JapanFormer Prime Minister of Japan Shinzo, who was assassinated on July 8, while giving an election speech in Nara, abe Hundreds of people took to the streets in the capital Tokyo against the official funeral ceremony to be held on September 27. Protesters gathered in Shiba Park, despite objections to the $11.5 million ceremony being funded by the state budget. funeral protested that it would be organized. The demonstrators, chanting the slogans “No to the official funeral”, “Cancel the official funeral” and “We are against the official funeral”, marched to Hibiya Park with banners in their hands and songs they sang.
“CEREMONY WILL BE HELD WITH OUR TAXES WHILE THE PEOPLE ARE GETTING POOR”
Aya Hanae, one of the attendees of the show, said that she is against organizing an official ceremony with public resources despite the worsening economy and the difficult living conditions of the people in Japan. Hanae said, “I am here to show my reaction. Despite the objections, I am angry that the government does not listen to the people.”
“I WAS DISCUSSED POLICIES”
Yusaku Waseda, on the other hand, argued that Abe’s policies while he was alive were controversial. “All his political life, Abe tried to change the constitution in a pro-war way,” said Waseda. “He was also a person with policies that favored capitalists and exploited the people.” Waseda said, “Now, only 20 percent of the people support holding an official funeral for Abe. An overwhelming majority oppose it. Despite this, the Kishida government is pushing the public for the official ceremony.”
living in japan Germany Citizen Alex Bader also said that a large part of the Japanese public did not support the official funeral. Bader stated that he participated in the demonstration in order to support the public to express their views on political issues more.
The official funeral for Shinzo Abe, scheduled for September 27 at the Budokan indoor gym in Tokyo, caused a crisis in the country. The expenses of the ceremony, which was announced to cost approximately 11.5 million dollars, would be covered by the state budget, which drew the reaction of some segments. The absence of a constitutional provision requiring the organization of an official funeral for former prime ministers and the fact that the decision was taken without sufficient discussion in the parliament led to debates.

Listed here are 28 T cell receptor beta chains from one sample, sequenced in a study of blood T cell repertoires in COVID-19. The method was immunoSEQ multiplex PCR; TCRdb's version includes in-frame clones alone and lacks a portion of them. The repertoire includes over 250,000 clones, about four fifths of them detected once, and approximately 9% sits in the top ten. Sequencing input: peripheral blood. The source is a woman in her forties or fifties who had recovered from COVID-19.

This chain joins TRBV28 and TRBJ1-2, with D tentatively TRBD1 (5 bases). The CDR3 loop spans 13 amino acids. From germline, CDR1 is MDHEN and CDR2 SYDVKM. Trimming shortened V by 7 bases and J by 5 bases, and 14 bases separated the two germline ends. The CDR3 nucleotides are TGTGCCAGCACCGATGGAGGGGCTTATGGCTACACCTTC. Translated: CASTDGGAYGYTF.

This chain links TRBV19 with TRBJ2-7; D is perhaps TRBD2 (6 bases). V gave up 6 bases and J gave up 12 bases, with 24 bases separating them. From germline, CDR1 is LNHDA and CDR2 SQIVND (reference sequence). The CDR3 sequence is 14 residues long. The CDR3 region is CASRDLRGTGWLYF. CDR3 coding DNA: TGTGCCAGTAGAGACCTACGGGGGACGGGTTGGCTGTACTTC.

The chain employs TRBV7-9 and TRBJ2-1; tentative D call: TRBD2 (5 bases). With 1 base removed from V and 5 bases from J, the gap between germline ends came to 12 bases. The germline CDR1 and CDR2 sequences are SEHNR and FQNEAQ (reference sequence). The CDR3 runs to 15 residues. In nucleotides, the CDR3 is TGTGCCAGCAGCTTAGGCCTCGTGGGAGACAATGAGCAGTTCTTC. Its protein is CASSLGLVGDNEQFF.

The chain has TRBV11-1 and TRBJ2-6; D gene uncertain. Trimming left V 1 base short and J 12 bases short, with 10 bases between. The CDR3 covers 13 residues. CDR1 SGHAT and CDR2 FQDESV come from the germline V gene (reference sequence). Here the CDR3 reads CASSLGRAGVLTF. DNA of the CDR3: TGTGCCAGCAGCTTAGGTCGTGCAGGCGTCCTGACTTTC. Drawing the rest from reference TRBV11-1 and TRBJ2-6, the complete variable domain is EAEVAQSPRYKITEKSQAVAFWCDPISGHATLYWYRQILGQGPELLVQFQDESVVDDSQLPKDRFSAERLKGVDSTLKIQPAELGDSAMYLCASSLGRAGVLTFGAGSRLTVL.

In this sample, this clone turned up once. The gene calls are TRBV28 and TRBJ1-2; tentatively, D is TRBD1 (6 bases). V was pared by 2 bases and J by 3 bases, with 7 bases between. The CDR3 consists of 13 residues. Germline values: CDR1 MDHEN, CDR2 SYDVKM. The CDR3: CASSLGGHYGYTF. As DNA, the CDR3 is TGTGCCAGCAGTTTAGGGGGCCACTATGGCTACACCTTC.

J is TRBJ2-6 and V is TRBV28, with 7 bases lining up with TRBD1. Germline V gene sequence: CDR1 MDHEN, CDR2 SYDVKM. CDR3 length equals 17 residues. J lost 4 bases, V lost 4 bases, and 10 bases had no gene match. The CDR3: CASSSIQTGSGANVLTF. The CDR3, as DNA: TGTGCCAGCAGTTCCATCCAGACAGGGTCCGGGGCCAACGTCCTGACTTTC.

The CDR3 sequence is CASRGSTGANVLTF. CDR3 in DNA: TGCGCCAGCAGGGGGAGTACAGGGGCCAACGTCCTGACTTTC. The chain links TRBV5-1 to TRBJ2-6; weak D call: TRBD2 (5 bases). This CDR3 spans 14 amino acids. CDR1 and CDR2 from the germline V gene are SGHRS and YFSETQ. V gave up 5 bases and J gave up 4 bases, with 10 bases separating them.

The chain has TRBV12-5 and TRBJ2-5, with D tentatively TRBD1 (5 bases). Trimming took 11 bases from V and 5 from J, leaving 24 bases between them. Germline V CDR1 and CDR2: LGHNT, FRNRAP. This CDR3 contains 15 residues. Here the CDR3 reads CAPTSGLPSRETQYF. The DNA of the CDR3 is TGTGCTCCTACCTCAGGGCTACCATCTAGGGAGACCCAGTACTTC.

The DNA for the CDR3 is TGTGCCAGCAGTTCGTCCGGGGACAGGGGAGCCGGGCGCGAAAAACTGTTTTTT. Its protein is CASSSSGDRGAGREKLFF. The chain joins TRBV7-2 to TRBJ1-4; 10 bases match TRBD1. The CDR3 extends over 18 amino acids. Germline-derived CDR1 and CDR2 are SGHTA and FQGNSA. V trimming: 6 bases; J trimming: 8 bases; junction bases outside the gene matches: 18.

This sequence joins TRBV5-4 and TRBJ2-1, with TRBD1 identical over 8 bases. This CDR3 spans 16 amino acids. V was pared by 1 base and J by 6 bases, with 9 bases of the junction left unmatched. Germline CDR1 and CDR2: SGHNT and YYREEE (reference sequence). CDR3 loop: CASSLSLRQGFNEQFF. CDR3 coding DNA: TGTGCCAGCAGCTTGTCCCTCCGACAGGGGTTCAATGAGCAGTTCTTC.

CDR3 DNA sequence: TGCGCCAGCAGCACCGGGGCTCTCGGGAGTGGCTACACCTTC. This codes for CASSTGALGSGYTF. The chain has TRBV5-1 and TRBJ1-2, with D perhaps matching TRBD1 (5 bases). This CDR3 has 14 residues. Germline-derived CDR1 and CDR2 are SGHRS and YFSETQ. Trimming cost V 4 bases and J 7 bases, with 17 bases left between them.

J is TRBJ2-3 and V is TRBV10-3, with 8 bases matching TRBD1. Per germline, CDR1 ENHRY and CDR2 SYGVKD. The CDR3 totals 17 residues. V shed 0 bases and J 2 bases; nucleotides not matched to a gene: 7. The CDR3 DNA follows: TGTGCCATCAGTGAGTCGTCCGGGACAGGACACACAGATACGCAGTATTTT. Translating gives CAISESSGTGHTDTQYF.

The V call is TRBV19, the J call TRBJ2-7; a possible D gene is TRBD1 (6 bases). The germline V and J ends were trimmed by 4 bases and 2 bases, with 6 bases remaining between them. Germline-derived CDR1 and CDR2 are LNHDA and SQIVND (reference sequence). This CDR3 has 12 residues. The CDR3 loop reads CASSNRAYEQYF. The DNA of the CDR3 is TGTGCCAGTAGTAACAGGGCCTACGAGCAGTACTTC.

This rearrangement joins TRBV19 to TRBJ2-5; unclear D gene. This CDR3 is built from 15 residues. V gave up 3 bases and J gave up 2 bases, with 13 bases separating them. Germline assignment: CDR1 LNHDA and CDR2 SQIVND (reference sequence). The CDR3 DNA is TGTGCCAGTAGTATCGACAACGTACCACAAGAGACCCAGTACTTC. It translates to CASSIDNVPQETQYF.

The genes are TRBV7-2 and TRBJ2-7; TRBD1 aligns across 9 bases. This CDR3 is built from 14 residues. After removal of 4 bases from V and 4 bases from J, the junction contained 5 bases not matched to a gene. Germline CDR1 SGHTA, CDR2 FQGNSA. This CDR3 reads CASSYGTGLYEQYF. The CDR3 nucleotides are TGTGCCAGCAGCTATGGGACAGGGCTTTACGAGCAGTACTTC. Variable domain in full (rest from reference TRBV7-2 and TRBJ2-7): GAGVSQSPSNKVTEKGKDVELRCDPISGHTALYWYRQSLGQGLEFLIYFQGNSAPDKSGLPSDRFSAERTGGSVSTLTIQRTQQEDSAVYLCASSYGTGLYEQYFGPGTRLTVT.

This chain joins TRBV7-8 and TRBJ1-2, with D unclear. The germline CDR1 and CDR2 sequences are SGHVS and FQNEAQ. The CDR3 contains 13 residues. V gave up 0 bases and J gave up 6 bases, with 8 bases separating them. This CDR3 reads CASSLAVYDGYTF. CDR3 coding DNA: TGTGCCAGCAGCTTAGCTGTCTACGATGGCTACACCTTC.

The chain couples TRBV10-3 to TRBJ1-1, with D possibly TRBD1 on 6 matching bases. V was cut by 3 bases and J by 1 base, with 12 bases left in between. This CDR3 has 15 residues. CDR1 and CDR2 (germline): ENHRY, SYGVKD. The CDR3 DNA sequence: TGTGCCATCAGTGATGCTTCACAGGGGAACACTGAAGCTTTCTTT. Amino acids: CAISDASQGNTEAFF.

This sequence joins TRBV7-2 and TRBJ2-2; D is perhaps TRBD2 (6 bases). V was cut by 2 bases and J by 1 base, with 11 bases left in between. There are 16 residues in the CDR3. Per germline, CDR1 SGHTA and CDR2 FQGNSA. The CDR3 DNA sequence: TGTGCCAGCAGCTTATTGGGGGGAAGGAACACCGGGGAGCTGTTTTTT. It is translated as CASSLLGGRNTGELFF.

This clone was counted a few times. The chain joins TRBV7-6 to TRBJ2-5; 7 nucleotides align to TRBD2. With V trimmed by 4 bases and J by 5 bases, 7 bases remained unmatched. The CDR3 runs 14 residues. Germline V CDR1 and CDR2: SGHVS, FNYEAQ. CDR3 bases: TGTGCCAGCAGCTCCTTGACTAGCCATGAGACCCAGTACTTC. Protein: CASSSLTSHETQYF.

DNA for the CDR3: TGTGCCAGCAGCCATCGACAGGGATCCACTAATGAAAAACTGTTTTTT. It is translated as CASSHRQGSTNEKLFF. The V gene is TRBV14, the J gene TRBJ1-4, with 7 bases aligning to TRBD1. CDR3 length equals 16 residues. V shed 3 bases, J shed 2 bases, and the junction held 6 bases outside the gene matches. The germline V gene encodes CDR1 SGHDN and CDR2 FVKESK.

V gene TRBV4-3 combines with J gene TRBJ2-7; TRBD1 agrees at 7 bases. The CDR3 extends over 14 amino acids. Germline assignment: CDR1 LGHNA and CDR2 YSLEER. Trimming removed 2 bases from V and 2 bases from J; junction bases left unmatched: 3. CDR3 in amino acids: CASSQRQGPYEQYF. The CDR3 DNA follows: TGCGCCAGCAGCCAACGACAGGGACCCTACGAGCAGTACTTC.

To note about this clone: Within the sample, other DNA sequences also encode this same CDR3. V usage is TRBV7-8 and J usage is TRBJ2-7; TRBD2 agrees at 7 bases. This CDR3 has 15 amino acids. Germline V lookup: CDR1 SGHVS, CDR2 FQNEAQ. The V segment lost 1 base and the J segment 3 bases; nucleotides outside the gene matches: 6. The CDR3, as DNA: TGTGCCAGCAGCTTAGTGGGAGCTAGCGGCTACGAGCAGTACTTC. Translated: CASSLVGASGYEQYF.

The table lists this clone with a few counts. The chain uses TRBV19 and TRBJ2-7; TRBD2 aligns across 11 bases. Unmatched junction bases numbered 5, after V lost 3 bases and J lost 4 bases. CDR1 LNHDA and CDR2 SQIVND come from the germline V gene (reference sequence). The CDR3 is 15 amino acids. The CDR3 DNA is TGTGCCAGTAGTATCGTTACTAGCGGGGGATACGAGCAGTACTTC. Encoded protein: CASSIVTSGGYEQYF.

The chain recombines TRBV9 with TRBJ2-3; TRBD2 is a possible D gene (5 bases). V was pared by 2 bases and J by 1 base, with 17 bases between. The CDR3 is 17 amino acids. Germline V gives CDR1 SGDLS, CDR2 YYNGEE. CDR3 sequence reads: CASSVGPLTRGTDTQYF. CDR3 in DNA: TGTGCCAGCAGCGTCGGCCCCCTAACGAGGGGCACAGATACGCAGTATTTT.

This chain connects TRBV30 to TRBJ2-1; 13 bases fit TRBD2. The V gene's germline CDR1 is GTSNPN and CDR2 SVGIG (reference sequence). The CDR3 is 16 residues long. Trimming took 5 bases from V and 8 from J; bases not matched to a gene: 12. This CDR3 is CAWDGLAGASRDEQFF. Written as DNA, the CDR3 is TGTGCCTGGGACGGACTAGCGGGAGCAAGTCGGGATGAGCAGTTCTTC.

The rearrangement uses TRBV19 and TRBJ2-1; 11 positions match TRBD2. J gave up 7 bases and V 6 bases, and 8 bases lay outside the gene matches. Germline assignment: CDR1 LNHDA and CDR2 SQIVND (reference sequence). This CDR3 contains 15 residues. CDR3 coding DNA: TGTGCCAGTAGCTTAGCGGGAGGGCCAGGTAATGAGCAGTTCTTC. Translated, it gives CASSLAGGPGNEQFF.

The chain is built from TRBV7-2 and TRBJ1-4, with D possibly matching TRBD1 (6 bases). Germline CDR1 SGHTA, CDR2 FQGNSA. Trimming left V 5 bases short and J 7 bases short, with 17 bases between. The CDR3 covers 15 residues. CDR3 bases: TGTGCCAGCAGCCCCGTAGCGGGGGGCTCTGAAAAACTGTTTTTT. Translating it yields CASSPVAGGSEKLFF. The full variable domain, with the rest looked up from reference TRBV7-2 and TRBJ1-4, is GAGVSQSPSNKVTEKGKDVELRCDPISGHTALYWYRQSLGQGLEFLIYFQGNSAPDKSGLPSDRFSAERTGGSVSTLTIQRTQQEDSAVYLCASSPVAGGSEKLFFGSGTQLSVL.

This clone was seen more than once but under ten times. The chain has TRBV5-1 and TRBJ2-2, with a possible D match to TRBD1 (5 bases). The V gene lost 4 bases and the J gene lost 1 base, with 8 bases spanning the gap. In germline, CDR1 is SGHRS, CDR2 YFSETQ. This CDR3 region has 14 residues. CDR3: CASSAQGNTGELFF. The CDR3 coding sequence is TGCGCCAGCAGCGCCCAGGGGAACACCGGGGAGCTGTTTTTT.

In Japan, the government announced that the final farewell to Abe, who died as a result of assassination, will be made with an official funeral that will be held at the Budokan indoor gym in Tokyo on September 27. Japan’s Chief Cabinet Secretary, Hirokazu Matsuno, said in a statement after the Cabinet meeting where the decision was taken, emphasizing Abe’s importance in the political scene, “As the country’s longest-serving prime minister, Abe has demonstrated leadership skills unlike any other and has overcome a number of serious domestic and international issues. We made this decision because he took on heavy responsibilities to come here.”
IT WILL BE SECOND
The only official funeral for a former prime minister in modern Japan’s history was for Shigeru Yoshida, who served as prime minister during the post-World War II transitional period. The funeral of another former Japanese Prime Minister, Yasuhiro Nakasone, was jointly organized by the cabinet and the Liberal Democratic Party (LDP) in 2020. It was publicized that the government had undertaken the cost of 698,000 dollars, which is half of the cost of the ceremony.
HE LOSE LIFE AS A RESULT OF THE ASSISTANCE
Abe, who was attacked with an armed attack on 8 July in the city of Nara, where he made his election speech, could not be saved despite all the interventions. Abe’s murder suspect, on the other hand, said that he committed the murder because he believed that Abe supported a religious group called the Unification Church, which he blamed for his mother’s bankruptcy.